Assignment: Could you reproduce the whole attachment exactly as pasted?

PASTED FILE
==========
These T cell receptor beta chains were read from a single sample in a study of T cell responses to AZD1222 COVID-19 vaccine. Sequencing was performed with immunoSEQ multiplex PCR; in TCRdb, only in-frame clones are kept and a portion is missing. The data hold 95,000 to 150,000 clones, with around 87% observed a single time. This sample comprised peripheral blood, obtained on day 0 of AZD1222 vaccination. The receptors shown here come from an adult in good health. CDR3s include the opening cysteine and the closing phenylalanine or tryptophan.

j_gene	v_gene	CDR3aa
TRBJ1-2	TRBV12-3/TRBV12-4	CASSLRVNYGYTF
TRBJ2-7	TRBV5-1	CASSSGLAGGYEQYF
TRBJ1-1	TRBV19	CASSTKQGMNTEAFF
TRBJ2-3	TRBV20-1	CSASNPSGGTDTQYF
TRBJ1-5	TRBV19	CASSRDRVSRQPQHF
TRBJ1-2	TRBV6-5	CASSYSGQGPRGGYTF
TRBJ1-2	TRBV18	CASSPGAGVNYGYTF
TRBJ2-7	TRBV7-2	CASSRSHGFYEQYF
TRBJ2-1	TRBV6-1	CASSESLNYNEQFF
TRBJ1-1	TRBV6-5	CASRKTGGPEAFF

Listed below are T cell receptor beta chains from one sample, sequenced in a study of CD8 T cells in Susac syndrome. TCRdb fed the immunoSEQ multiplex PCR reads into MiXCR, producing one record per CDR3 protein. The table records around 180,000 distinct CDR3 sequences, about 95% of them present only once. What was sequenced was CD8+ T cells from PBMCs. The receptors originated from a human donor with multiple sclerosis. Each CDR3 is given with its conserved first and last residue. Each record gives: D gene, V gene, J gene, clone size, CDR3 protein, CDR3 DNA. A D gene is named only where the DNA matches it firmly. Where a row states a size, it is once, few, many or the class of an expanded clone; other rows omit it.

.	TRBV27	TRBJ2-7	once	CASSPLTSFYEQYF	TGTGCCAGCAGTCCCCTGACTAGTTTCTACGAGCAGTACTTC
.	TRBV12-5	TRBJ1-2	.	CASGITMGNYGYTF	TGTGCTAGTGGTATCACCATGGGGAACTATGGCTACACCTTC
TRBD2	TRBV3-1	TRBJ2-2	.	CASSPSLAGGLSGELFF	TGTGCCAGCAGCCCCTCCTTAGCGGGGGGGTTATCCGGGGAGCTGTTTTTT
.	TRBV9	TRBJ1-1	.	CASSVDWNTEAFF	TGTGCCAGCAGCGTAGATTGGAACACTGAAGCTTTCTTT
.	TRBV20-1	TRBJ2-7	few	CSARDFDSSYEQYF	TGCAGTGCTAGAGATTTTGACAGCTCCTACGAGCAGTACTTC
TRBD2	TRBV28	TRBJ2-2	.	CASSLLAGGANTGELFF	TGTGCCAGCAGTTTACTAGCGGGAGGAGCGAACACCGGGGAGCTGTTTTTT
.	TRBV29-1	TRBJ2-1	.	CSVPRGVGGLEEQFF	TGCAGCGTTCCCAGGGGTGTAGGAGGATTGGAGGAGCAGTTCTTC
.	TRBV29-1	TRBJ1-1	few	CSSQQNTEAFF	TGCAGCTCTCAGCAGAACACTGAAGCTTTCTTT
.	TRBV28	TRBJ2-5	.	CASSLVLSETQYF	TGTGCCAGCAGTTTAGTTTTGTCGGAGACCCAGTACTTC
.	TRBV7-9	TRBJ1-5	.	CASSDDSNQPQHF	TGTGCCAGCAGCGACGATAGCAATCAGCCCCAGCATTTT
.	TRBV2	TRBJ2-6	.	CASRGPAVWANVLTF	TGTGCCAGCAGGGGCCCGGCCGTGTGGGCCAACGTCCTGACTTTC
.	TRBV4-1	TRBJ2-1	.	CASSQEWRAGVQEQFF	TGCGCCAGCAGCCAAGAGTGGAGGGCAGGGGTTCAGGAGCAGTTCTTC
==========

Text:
These T cell receptor beta chains were read from a single sample in a study of T cell responses to AZD1222 COVID-19 vaccine. Sequencing was performed with immunoSEQ multiplex PCR; in TCRdb, only in-frame clones are kept and a portion is missing. The data hold 95,000 to 150,000 clones, with around 87% observed a single time. This sample comprised peripheral blood, obtained on day 0 of AZD1222 vaccination. The receptors shown here come from an adult in good health. CDR3s include the opening cysteine and the closing phenylalanine or tryptophan.

j_gene	v_gene	CDR3aa
TRBJ1-2	TRBV12-3/TRBV12-4	CASSLRVNYGYTF
TRBJ2-7	TRBV5-1	CASSSGLAGGYEQYF
TRBJ1-1	TRBV19	CASSTKQGMNTEAFF
TRBJ2-3	TRBV20-1	CSASNPSGGTDTQYF
TRBJ1-5	TRBV19	CASSRDRVSRQPQHF
TRBJ1-2	TRBV6-5	CASSYSGQGPRGGYTF
TRBJ1-2	TRBV18	CASSPGAGVNYGYTF
TRBJ2-7	TRBV7-2	CASSRSHGFYEQYF
TRBJ2-1	TRBV6-1	CASSESLNYNEQFF
TRBJ1-1	TRBV6-5	CASRKTGGPEAFF

Listed below are T cell receptor beta chains from one sample, sequenced in a study of CD8 T cells in Susac syndrome. TCRdb fed the immunoSEQ multiplex PCR reads into MiXCR, producing one record per CDR3 protein. The table records around 180,000 distinct CDR3 sequences, about 95% of them present only once. What was sequenced was CD8+ T cells from PBMCs. The receptors originated from a human donor with multiple sclerosis. Each CDR3 is given with its conserved first and last residue. Each record gives: D gene, V gene, J gene, clone size, CDR3 protein, CDR3 DNA. A D gene is named only where the DNA matches it firmly. Where a row states a size, it is once, few, many or the class of an expanded clone; other rows omit it.

.	TRBV27	TRBJ2-7	once	CASSPLTSFYEQYF	TGTGCCAGCAGTCCCCTGACTAGTTTCTACGAGCAGTACTTC
.	TRBV12-5	TRBJ1-2	.	CASGITMGNYGYTF	TGTGCTAGTGGTATCACCATGGGGAACTATGGCTACACCTTC
TRBD2	TRBV3-1	TRBJ2-2	.	CASSPSLAGGLSGELFF	TGTGCCAGCAGCCCCTCCTTAGCGGGGGGGTTATCCGGGGAGCTGTTTTTT
.	TRBV9	TRBJ1-1	.	CASSVDWNTEAFF	TGTGCCAGCAGCGTAGATTGGAACACTGAAGCTTTCTTT
.	TRBV20-1	TRBJ2-7	few	CSARDFDSSYEQYF	TGCAGTGCTAGAGATTTTGACAGCTCCTACGAGCAGTACTTC
TRBD2	TRBV28	TRBJ2-2	.	CASSLLAGGANTGELFF	TGTGCCAGCAGTTTACTAGCGGGAGGAGCGAACACCGGGGAGCTGTTTTTT
.	TRBV29-1	TRBJ2-1	.	CSVPRGVGGLEEQFF	TGCAGCGTTCCCAGGGGTGTAGGAGGATTGGAGGAGCAGTTCTTC
.	TRBV29-1	TRBJ1-1	few	CSSQQNTEAFF	TGCAGCTCTCAGCAGAACACTGAAGCTTTCTTT
.	TRBV28	TRBJ2-5	.	CASSLVLSETQYF	TGTGCCAGCAGTTTAGTTTTGTCGGAGACCCAGTACTTC
.	TRBV7-9	TRBJ1-5	.	CASSDDSNQPQHF	TGTGCCAGCAGCGACGATAGCAATCAGCCCCAGCATTTT
.	TRBV2	TRBJ2-6	.	CASRGPAVWANVLTF	TGTGCCAGCAGGGGCCCGGCCGTGTGGGCCAACGTCCTGACTTTC
.	TRBV4-1	TRBJ2-1	.	CASSQEWRAGVQEQFF	TGCGCCAGCAGCCAAGAGTGGAGGGCAGGGGTTCAGGAGCAGTTCTTC